Why you need a solar charge controller
As you might have guessed from their name, a charge controller is just that, a controller, or a regulator. This regulator is designed to keep your solar battery from overcharging. Since batteries are only rated for a certain voltage capacity, you do not want to exceed that. If you do, that can lead to permanent damage and loss of function over time. Since these batteries are usually very expensive, you want to make sure that they last as long as possible. A solar charge controller helps to make sure that damage doesn’t occur from overloading the battery.
Charge controllers are not necessary for every solar system, however. If, for instance, you are installing a solar system on your home, but will remain connected to the electrical grid infrastructure from your power company, you will not need a charge controller. In this instance, once your home’s battery is full, the extra electricity will be funneled back to the grid, which will keep your battery from becoming damaged.
If, however, you are going to install an off-grid solar array, then you are going to need a controller. An example of this system would be an off the grid cabin, RV, or boat. Since these systems are not connected to the electrical grid and will have nowhere to go with the excess energy created by the solar panels, you will need to get a charge controller to keep your batteries safe and functioning properly.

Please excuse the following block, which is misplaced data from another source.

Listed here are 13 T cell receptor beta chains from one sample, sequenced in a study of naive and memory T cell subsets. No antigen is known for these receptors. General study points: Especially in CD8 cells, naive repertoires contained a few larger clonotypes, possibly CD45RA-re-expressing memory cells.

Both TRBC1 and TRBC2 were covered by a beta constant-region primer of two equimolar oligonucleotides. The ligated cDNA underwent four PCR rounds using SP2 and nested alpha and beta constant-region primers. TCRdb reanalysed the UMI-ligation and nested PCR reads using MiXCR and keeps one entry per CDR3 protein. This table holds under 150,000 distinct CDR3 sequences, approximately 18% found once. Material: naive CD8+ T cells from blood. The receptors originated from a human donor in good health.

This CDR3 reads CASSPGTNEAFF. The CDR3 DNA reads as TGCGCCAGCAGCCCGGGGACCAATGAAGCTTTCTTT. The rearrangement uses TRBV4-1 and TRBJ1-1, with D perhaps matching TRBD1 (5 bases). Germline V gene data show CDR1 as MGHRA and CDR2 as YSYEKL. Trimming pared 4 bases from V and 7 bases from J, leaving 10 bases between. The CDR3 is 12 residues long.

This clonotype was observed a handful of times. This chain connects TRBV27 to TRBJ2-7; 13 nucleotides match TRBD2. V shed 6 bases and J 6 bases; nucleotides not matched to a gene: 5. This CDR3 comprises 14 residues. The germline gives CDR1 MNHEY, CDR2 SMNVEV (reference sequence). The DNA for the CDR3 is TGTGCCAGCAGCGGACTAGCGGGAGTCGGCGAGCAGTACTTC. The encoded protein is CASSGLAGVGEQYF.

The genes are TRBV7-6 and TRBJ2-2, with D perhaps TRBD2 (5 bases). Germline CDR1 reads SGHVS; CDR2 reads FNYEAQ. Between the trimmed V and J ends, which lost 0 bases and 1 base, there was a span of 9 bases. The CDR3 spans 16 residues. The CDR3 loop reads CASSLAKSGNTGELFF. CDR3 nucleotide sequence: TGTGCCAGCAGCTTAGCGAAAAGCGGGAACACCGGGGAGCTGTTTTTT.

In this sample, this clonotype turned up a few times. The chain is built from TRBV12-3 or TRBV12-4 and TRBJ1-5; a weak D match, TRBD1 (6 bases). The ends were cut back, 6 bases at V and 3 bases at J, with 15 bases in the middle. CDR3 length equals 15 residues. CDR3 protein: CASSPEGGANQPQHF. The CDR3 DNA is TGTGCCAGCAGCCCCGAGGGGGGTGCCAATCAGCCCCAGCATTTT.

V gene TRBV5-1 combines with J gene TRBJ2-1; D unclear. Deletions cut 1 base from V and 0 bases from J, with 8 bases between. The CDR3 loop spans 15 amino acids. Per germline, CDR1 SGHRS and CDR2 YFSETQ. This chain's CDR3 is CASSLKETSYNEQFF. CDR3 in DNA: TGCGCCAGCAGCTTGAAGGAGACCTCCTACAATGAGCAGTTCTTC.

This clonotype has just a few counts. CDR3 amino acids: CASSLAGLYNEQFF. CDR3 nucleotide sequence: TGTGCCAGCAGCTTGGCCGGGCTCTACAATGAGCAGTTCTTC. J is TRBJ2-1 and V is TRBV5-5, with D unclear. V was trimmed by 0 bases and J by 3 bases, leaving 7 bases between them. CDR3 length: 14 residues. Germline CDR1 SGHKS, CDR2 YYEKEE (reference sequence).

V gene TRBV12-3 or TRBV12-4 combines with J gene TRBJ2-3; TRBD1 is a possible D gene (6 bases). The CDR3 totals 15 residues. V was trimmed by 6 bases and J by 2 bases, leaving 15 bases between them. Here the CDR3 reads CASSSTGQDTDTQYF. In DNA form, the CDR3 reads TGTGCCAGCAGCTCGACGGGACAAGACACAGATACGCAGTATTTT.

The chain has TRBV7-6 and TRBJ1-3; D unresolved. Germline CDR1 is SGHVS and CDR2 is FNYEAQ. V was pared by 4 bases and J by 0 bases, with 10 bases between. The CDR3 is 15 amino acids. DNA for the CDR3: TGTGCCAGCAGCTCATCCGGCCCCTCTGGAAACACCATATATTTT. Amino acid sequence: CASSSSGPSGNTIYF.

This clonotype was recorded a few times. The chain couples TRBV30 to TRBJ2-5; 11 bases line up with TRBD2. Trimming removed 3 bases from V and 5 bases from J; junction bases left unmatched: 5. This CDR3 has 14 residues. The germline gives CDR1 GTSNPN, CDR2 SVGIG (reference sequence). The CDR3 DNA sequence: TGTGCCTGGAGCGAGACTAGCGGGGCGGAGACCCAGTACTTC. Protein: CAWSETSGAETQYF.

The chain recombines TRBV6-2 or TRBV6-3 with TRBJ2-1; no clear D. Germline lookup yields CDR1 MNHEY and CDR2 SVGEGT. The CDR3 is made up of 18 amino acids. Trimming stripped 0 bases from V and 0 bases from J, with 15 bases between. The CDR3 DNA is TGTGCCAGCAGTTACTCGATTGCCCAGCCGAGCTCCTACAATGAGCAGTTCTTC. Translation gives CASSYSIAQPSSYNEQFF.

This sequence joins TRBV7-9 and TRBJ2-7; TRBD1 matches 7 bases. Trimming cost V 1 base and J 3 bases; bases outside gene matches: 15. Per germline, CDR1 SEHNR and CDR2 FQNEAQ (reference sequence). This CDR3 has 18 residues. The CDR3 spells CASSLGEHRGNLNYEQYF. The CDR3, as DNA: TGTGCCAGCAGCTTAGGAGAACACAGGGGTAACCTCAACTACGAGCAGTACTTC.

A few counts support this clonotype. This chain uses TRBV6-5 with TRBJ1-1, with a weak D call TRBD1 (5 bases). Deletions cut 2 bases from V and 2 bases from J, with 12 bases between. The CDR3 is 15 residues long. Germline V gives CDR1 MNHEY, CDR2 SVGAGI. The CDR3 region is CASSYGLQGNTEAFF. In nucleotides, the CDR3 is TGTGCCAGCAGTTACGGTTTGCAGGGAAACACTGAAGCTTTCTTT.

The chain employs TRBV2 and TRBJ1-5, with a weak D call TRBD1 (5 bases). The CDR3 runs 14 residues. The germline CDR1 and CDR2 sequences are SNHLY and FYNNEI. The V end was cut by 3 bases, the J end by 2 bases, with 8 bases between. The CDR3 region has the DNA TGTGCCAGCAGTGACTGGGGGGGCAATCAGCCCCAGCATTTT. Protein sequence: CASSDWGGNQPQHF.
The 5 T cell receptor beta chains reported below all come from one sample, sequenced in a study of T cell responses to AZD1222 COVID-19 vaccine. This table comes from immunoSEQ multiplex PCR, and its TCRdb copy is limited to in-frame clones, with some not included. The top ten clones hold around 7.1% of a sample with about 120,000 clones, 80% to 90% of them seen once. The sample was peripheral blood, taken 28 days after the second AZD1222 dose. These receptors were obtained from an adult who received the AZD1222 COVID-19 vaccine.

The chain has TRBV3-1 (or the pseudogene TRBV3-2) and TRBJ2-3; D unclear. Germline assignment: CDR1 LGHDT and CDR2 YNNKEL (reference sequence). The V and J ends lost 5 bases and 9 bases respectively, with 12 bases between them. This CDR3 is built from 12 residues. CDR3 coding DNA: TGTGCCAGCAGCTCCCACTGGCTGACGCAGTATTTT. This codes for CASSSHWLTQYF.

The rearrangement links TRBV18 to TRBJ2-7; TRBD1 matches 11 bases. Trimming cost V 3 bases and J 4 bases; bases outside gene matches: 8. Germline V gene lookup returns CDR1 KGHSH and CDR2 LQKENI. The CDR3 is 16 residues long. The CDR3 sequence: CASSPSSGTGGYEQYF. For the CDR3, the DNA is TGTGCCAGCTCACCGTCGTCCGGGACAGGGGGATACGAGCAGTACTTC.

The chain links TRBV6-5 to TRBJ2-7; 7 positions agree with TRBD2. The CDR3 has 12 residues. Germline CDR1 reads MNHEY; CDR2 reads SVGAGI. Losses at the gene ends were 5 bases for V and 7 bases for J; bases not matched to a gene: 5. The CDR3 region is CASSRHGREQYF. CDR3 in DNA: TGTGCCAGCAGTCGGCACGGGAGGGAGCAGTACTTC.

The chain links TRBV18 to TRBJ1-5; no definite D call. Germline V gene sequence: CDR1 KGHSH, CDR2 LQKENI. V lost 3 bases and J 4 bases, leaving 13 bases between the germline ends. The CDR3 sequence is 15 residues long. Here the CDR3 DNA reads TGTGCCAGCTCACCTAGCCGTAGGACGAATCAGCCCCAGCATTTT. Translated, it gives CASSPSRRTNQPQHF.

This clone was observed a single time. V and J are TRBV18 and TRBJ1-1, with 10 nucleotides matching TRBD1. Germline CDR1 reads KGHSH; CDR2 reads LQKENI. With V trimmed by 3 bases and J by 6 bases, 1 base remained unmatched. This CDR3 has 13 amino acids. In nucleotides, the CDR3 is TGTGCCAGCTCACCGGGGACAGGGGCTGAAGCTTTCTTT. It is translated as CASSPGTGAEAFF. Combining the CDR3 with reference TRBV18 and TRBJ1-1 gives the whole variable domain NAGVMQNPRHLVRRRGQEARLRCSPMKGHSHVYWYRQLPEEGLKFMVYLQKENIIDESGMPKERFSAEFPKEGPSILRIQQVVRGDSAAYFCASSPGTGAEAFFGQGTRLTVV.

Features to consider when choosing a solar charge controller
It should come as no surprise that when it comes to choosing a new solar charge controller, there are a lot of different factors that need to be considered. In this section, we will guide you through these aspects in detail, so that you can make an informed decision when you are ready to buy.
MPPT or PWM?
When it comes to finding your new solar charge controller, the first thing that you need to determine is what type of controller you want. There are two different options to choose from, which include PWM, or Pulse Width Modulation, or Maximum Power Point Tracking, also known as MPPT. These two types are both effective but are better suited to different types of arrays. You need to make sure you understand your system’s power capabilities before you make your final decision as to which type to purchase, as both systems have their pros and cons in different applications.